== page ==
Friday, May 7, 2021

Biz groups welcome signing of Create Act


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Various business groups have unanimously welcomed the signing of Corporate Recovery and Tax Incentives for Enterprises (Create) Act into law even as some of its provisions were vetoed.

CAPTIVE AUDIENCE In this file photo, Sen. Christopher Lawrence ‘Bong’ Go has President Rodrigo Duterte and two other officials’ attention during a meeting in Malacañang. The President signed the Corporate Recovery and Tax Incentives for Enterprises (Create) into law on March 26, 2021, which aims to reduce corporate income tax in a bid to help the economy recover amid the impact of the Covid-19 pandemic. The President, however, also vetoed some provisions under Republic Act 11534 or the Create Act. MALACAÑANG PHOTO

Groups such as Makati Business Club (MBC), Philippine Chamber of Commerce and Industry (PCCI), American Chamber of Commerce of the Philippine (Amcham), and the Management Association of the Philippines (MAP) provided their comments after President Rodrigo Duterte signed on Friday night the Create law or the Republic Act 11534.

Create Act seeks to immediately cut the country’s corporate income tax (CIT) rate from 30 percent to 20 percent for local businesses with a net taxable income of P5 million and below and total assets (excluding land) of up to P100 million.

Other businesses will see their CIT lowered to 25 percent. The law also modernizes fiscal incentives by making them performance-based, targeted, time-bound and transparent.

“We had our disagreements with it but there was a lot of give and take over three years.


We are glad the uncertainty is over and local taxes are more competitive, and are now focused on getting more job creating investments,” MBC Executive Director Coco Alcuaz told The Manila Times.

For his part, PCCI President Benedicto Yujuico told reporters his organization considers the law as a landmark economic stimulus program that will significantly accelerate the country’s economic recovery and make the Philippines a more competitive and attractive investment destination.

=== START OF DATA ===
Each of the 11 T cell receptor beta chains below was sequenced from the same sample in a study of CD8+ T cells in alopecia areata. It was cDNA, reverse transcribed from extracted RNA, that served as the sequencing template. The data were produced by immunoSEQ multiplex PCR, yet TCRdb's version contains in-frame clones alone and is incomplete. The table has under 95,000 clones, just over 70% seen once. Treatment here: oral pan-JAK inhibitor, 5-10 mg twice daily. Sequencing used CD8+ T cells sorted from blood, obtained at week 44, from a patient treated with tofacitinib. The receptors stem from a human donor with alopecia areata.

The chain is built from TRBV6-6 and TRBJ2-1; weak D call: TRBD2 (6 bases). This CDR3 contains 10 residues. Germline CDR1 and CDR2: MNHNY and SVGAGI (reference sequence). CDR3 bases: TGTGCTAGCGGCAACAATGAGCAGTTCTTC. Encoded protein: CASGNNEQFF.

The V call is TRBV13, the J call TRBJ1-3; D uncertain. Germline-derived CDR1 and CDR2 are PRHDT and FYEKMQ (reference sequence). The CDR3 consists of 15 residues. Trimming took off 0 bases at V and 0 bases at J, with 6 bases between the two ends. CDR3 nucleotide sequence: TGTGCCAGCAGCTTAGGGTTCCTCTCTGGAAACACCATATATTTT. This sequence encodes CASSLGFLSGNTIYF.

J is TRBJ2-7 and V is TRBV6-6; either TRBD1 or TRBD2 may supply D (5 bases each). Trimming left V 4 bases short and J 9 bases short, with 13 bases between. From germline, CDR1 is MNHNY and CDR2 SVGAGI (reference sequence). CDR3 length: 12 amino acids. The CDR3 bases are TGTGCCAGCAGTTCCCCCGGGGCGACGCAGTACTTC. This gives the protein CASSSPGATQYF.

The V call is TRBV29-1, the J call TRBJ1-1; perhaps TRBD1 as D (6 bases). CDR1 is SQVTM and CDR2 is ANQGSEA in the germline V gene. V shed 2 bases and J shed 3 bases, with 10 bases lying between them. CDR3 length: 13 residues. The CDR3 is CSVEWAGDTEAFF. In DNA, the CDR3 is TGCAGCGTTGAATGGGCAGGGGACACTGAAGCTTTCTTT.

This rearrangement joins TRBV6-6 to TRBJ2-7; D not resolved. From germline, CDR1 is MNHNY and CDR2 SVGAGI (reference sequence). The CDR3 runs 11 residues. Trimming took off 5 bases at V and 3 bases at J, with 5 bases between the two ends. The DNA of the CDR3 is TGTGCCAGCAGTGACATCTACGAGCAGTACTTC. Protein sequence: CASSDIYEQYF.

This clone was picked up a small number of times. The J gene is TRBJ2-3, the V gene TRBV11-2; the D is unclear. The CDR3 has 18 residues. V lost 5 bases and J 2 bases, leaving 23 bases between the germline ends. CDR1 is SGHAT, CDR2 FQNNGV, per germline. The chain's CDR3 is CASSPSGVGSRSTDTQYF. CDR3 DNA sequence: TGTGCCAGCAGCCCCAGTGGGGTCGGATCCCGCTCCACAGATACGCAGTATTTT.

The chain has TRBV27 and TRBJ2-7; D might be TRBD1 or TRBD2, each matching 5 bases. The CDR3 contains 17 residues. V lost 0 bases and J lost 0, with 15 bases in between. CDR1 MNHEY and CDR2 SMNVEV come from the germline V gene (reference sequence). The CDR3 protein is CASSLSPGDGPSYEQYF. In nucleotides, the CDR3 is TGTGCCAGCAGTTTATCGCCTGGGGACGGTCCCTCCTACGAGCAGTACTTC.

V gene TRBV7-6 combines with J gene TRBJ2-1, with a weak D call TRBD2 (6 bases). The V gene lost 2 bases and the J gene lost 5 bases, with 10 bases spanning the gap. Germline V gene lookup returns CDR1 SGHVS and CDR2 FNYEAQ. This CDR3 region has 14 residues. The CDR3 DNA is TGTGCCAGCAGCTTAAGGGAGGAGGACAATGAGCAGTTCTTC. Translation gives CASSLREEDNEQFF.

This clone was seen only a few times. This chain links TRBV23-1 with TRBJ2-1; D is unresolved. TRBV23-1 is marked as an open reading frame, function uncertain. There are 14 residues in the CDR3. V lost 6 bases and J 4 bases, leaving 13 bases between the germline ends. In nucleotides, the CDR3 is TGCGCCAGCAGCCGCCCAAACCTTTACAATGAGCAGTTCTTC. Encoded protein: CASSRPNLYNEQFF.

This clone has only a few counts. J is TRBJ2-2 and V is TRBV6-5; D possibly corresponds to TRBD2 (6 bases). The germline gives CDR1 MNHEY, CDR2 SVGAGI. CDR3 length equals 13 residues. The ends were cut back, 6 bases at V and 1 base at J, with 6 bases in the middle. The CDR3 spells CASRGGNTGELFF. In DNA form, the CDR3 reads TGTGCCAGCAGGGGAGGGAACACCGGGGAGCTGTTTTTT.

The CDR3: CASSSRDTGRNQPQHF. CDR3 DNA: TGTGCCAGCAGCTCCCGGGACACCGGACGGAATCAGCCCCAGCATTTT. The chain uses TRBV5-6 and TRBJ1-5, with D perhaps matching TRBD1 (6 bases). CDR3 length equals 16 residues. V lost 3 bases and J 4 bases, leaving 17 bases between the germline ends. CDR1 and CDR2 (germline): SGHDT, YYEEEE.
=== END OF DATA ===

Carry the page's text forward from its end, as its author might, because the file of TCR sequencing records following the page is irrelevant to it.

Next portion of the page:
He added the reduction of income tax rates from 30 percent to 20 for small businesses as well as the exemption of duties and value-added tax of coronavirus disease 2019 (Covid-19) vaccines will also be a great help.

“There are so many other positive factors too numerous to mention here. The vetoed provisions do not adversely affect the benefits,” he underscored.

Meanwhile, Amcham Senior Advisor John Forbes tagged Create Act as “one of the most important reform bills of the Duterte administration.”

“We join the whole business community in welcoming the reductions in the corporate income tax,” he added.

Rizalina Mantaring, the national issues committee chairperson of the MAP, on the other hand, said the law “should help make our country more competitive as it brings our tax rates more in line with our neighbors, and provide welcome relief after a year of economic devastation from the effects of the Covid-19 pandemic.”

Their comments were made even as President Rodrigo Duterte vetoed some of Create’s provisions, which include the increase of the value-added tax-exempt threshold on sales of real property; 90-day period for processing of general tax refunds; definition of investment capital; and redundant incentives for domestic enterprises.

He also vetoed items on allowing existing registered activities to apply for new incentives for the same activity; limitations on the power of the Fiscal Incentives Review Board, particular industries mentioned under activity tiers; as well as provisions granting the President the power to exempt any investment promotion agency from the reform.
Local think tank Action for Economic Reforms (AER), for their part, said the President’s veto strengthened the final outcome of the new law.

Protection of a refinery

“However, it is glaring that one provision — that of protecting the local crude oil refinery, escaped the presidential veto when the very reasons for striking out other weak provisions apply to this specific firm,” the group said.

“That is, the protection given to one local crude oil refinery is distortionary, uncompetitive, unfair, rigid and redundant. What happens is that government is protecting a firm that is objectively uncompetitive,” AER, nevertheless, emphasized.

It can be noted that the think tank has been pushing for exclusion from the law of the exemption on taxes and duties for petroleum refineries.

“This shows that while the administration can have the political will to be uncompromising by striking out many questionable or weak provisions, it succumbed to the powerful lobby of one particular oligarch,” it said.



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